The Ford machine that changed the world of farming [video]

Henry Ford, a son of the County Cork soil, produced a tractor that revolutionised agriculture in Ireland and around the world, writes Jessica Casey. 

“Many were the expressions of wonder and amazement that came forth from the vast assemblage, as it quietly and vigorously sped from headland to headland and turned up the sod to the tune of one acre per hour.”

That was the vivid description in the Cork Examiner of the spectators watching a Fordson tractor in awe at a motor ploughing demonstration in 1918.

Henry Ford had spent the past four years developing the vehicle, which would go on to revolutionise farming production.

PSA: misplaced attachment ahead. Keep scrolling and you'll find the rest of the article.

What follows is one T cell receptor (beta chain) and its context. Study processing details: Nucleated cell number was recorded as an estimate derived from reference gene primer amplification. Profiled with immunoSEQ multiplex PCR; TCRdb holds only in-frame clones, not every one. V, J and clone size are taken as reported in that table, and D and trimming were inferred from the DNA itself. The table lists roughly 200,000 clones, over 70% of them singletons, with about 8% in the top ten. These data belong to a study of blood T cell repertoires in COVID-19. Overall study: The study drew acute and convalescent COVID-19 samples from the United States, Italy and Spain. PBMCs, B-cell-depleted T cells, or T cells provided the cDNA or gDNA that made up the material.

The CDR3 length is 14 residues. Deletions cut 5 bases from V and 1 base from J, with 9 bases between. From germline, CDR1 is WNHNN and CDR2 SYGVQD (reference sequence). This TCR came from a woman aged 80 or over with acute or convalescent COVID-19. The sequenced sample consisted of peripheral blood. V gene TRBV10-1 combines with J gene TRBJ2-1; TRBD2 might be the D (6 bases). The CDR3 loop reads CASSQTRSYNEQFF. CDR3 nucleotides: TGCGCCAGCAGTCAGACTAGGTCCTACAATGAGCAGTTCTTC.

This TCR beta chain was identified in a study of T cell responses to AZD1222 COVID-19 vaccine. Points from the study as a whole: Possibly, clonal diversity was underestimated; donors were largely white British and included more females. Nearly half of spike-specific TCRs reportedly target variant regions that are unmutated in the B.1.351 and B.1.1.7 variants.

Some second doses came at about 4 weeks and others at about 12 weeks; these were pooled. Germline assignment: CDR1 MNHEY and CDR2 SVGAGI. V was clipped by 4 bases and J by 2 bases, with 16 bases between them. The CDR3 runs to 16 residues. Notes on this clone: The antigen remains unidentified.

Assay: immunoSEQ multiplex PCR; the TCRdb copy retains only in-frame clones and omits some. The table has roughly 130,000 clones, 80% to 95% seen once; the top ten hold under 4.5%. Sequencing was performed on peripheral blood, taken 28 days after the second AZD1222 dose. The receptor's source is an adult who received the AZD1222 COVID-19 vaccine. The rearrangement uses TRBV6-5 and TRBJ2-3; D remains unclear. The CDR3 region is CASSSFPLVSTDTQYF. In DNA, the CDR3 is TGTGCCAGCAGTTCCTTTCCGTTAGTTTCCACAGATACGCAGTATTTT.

The Fordson tractor played a vital role in the first 15 years of the new Marina plant in Cork city and was manufactured there in two spells, from 1919 to 1923, and from 1928 to 1933.

Like the Model T did with motorists, the new tractors brought agricultural industry to the masses.

Then, like now, Cork was an agricultural county and Ireland’s industrial base was largely devoted to farming. The fact the Fordsons were manufactured on our doorsteps has meant they have retained a place in the heart of the country’s agricultural community ever since.

To this day, farmers will swear by their Fordson tractor.

Read more: A day in the life of a Ford factory employee in 1950's Cork

With a 22 horsepower engine, the Fordson was marketed as the ideal vehicle for agriculturists, as it was “simple, safe to handle and economical in its fuel consumption”.

They were cheaper and more efficient than rival competitors at the time, making motorised machinery more affordable to farmers, especially to those who previously couldn’t access such luxuries.